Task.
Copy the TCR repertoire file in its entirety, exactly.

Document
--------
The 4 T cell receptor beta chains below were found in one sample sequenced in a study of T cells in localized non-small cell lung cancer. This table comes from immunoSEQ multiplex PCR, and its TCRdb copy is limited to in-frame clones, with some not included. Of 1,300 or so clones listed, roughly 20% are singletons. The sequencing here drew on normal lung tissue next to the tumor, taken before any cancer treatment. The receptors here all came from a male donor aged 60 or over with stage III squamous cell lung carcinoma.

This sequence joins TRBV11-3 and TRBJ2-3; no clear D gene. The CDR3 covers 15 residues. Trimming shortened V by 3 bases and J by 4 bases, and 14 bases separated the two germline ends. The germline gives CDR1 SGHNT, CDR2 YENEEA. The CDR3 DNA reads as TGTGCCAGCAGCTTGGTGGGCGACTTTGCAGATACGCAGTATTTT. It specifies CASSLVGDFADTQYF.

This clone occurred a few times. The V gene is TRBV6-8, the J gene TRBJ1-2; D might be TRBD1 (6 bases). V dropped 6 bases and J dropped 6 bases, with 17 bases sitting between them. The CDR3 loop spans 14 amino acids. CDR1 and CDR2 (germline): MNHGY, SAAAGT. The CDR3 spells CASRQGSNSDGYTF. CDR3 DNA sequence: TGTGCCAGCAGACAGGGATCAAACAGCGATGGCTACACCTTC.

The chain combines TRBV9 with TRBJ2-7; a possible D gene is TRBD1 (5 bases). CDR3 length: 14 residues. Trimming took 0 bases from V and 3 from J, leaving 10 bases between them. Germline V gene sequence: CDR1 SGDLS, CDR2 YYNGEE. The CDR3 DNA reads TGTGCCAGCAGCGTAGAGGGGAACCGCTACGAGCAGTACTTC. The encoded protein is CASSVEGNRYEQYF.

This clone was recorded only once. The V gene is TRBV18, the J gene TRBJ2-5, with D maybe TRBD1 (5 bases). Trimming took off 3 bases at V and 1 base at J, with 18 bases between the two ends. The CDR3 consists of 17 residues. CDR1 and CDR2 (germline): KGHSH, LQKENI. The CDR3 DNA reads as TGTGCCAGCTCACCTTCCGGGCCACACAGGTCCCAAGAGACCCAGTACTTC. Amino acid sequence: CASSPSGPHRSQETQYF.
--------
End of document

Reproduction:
The 4 T cell receptor beta chains below were found in one sample sequenced in a study of T cells in localized non-small cell lung cancer. This table comes from immunoSEQ multiplex PCR, and its TCRdb copy is limited to in-frame clones, with some not included. Of 1,300 or so clones listed, roughly 20% are singletons. The sequencing here drew on normal lung tissue next to the tumor, taken before any cancer treatment. The receptors here all came from a male donor aged 60 or over with stage III squamous cell lung carcinoma.

This sequence joins TRBV11-3 and TRBJ2-3; no clear D gene. The CDR3 covers 15 residues. Trimming shortened V by 3 bases and J by 4 bases, and 14 bases separated the two germline ends. The germline gives CDR1 SGHNT, CDR2 YENEEA. The CDR3 DNA reads as TGTGCCAGCAGCTTGGTGGGCGACTTTGCAGATACGCAGTATTTT. It specifies CASSLVGDFADTQYF.

This clone occurred a few times. The V gene is TRBV6-8, the J gene TRBJ1-2; D might be TRBD1 (6 bases). V dropped 6 bases and J dropped 6 bases, with 17 bases sitting between them. The CDR3 loop spans 14 amino acids. CDR1 and CDR2 (germline): MNHGY, SAAAGT. The CDR3 spells CASRQGSNSDGYTF. CDR3 DNA sequence: TGTGCCAGCAGACAGGGATCAAACAGCGATGGCTACACCTTC.

The chain combines TRBV9 with TRBJ2-7; a possible D gene is TRBD1 (5 bases). CDR3 length: 14 residues. Trimming took 0 bases from V and 3 from J, leaving 10 bases between them. Germline V gene sequence: CDR1 SGDLS, CDR2 YYNGEE. The CDR3 DNA reads TGTGCCAGCAGCGTAGAGGGGAACCGCTACGAGCAGTACTTC. The encoded protein is CASSVEGNRYEQYF.

This clone was recorded only once. The V gene is TRBV18, the J gene TRBJ2-5, with D maybe TRBD1 (5 bases). Trimming took off 3 bases at V and 1 base at J, with 18 bases between the two ends. The CDR3 consists of 17 residues. CDR1 and CDR2 (germline): KGHSH, LQKENI. The CDR3 DNA reads as TGTGCCAGCTCACCTTCCGGGCCACACAGGTCCCAAGAGACCCAGTACTTC. Amino acid sequence: CASSPSGPHRSQETQYF.